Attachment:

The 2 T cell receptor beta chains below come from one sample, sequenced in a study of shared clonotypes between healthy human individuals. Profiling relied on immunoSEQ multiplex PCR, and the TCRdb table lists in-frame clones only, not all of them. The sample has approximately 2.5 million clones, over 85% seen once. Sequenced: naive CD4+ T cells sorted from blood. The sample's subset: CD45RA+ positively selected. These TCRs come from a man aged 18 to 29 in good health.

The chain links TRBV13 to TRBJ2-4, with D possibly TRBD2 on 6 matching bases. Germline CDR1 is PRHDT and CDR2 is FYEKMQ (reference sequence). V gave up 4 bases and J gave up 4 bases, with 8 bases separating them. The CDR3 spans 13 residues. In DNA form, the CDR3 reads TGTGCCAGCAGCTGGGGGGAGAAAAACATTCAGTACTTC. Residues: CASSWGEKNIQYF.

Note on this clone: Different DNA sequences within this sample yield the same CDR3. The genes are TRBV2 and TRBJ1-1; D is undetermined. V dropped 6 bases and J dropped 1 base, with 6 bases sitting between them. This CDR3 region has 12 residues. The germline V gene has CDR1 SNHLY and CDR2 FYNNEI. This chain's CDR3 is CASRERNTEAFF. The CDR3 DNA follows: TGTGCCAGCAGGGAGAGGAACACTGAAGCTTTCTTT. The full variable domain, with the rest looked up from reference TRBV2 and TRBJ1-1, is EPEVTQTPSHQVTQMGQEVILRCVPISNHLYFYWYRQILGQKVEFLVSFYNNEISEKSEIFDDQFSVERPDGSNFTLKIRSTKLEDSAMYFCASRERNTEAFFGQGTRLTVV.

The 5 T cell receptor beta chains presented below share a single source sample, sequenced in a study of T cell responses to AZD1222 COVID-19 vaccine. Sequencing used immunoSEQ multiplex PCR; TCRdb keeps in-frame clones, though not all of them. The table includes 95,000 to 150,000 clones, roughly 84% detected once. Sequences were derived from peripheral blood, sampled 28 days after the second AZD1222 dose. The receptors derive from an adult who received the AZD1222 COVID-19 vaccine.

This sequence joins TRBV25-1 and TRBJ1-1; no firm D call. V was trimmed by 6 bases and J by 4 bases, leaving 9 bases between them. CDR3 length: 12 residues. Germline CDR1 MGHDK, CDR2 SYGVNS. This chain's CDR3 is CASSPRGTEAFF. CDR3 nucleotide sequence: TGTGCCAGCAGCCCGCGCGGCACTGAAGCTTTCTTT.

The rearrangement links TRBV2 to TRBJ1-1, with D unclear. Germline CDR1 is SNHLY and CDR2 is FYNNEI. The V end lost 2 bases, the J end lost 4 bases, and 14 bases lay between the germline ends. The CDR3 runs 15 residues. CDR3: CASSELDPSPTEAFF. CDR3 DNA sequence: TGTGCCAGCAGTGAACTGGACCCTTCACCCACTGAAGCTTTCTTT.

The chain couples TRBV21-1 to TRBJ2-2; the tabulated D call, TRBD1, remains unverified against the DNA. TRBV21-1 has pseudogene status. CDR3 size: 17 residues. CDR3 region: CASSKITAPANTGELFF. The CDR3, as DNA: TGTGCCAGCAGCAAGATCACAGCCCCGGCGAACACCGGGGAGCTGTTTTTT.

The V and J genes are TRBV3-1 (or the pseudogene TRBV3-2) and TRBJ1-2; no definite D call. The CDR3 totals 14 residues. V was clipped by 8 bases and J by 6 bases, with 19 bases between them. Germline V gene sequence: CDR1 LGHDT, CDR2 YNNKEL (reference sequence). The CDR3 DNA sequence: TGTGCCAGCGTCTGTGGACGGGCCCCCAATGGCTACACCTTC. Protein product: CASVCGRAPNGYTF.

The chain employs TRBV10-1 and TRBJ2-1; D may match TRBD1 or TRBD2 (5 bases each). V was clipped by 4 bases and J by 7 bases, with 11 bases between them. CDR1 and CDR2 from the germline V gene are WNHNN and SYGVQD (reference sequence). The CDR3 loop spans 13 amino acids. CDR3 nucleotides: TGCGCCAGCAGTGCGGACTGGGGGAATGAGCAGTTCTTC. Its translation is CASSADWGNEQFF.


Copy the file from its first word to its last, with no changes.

The 2 T cell receptor beta chains below come from one sample, sequenced in a study of shared clonotypes between healthy human individuals. Profiling relied on immunoSEQ multiplex PCR, and the TCRdb table lists in-frame clones only, not all of them. The sample has approximately 2.5 million clones, over 85% seen once. Sequenced: naive CD4+ T cells sorted from blood. The sample's subset: CD45RA+ positively selected. These TCRs come from a man aged 18 to 29 in good health.

The chain links TRBV13 to TRBJ2-4, with D possibly TRBD2 on 6 matching bases. Germline CDR1 is PRHDT and CDR2 is FYEKMQ (reference sequence). V gave up 4 bases and J gave up 4 bases, with 8 bases separating them. The CDR3 spans 13 residues. In DNA form, the CDR3 reads TGTGCCAGCAGCTGGGGGGAGAAAAACATTCAGTACTTC. Residues: CASSWGEKNIQYF.

Note on this clone: Different DNA sequences within this sample yield the same CDR3. The genes are TRBV2 and TRBJ1-1; D is undetermined. V dropped 6 bases and J dropped 1 base, with 6 bases sitting between them. This CDR3 region has 12 residues. The germline V gene has CDR1 SNHLY and CDR2 FYNNEI. This chain's CDR3 is CASRERNTEAFF. The CDR3 DNA follows: TGTGCCAGCAGGGAGAGGAACACTGAAGCTTTCTTT. The full variable domain, with the rest looked up from reference TRBV2 and TRBJ1-1, is EPEVTQTPSHQVTQMGQEVILRCVPISNHLYFYWYRQILGQKVEFLVSFYNNEISEKSEIFDDQFSVERPDGSNFTLKIRSTKLEDSAMYFCASRERNTEAFFGQGTRLTVV.

The 5 T cell receptor beta chains presented below share a single source sample, sequenced in a study of T cell responses to AZD1222 COVID-19 vaccine. Sequencing used immunoSEQ multiplex PCR; TCRdb keeps in-frame clones, though not all of them. The table includes 95,000 to 150,000 clones, roughly 84% detected once. Sequences were derived from peripheral blood, sampled 28 days after the second AZD1222 dose. The receptors derive from an adult who received the AZD1222 COVID-19 vaccine.

This sequence joins TRBV25-1 and TRBJ1-1; no firm D call. V was trimmed by 6 bases and J by 4 bases, leaving 9 bases between them. CDR3 length: 12 residues. Germline CDR1 MGHDK, CDR2 SYGVNS. This chain's CDR3 is CASSPRGTEAFF. CDR3 nucleotide sequence: TGTGCCAGCAGCCCGCGCGGCACTGAAGCTTTCTTT.

The rearrangement links TRBV2 to TRBJ1-1, with D unclear. Germline CDR1 is SNHLY and CDR2 is FYNNEI. The V end lost 2 bases, the J end lost 4 bases, and 14 bases lay between the germline ends. The CDR3 runs 15 residues. CDR3: CASSELDPSPTEAFF. CDR3 DNA sequence: TGTGCCAGCAGTGAACTGGACCCTTCACCCACTGAAGCTTTCTTT.

The chain couples TRBV21-1 to TRBJ2-2; the tabulated D call, TRBD1, remains unverified against the DNA. TRBV21-1 has pseudogene status. CDR3 size: 17 residues. CDR3 region: CASSKITAPANTGELFF. The CDR3, as DNA: TGTGCCAGCAGCAAGATCACAGCCCCGGCGAACACCGGGGAGCTGTTTTTT.

The V and J genes are TRBV3-1 (or the pseudogene TRBV3-2) and TRBJ1-2; no definite D call. The CDR3 totals 14 residues. V was clipped by 8 bases and J by 6 bases, with 19 bases between them. Germline V gene sequence: CDR1 LGHDT, CDR2 YNNKEL (reference sequence). The CDR3 DNA sequence: TGTGCCAGCGTCTGTGGACGGGCCCCCAATGGCTACACCTTC. Protein product: CASVCGRAPNGYTF.

The chain employs TRBV10-1 and TRBJ2-1; D may match TRBD1 or TRBD2 (5 bases each). V was clipped by 4 bases and J by 7 bases, with 11 bases between them. CDR1 and CDR2 from the germline V gene are WNHNN and SYGVQD (reference sequence). The CDR3 loop spans 13 amino acids. CDR3 nucleotides: TGCGCCAGCAGTGCGGACTGGGGGAATGAGCAGTTCTTC. Its translation is CASSADWGNEQFF.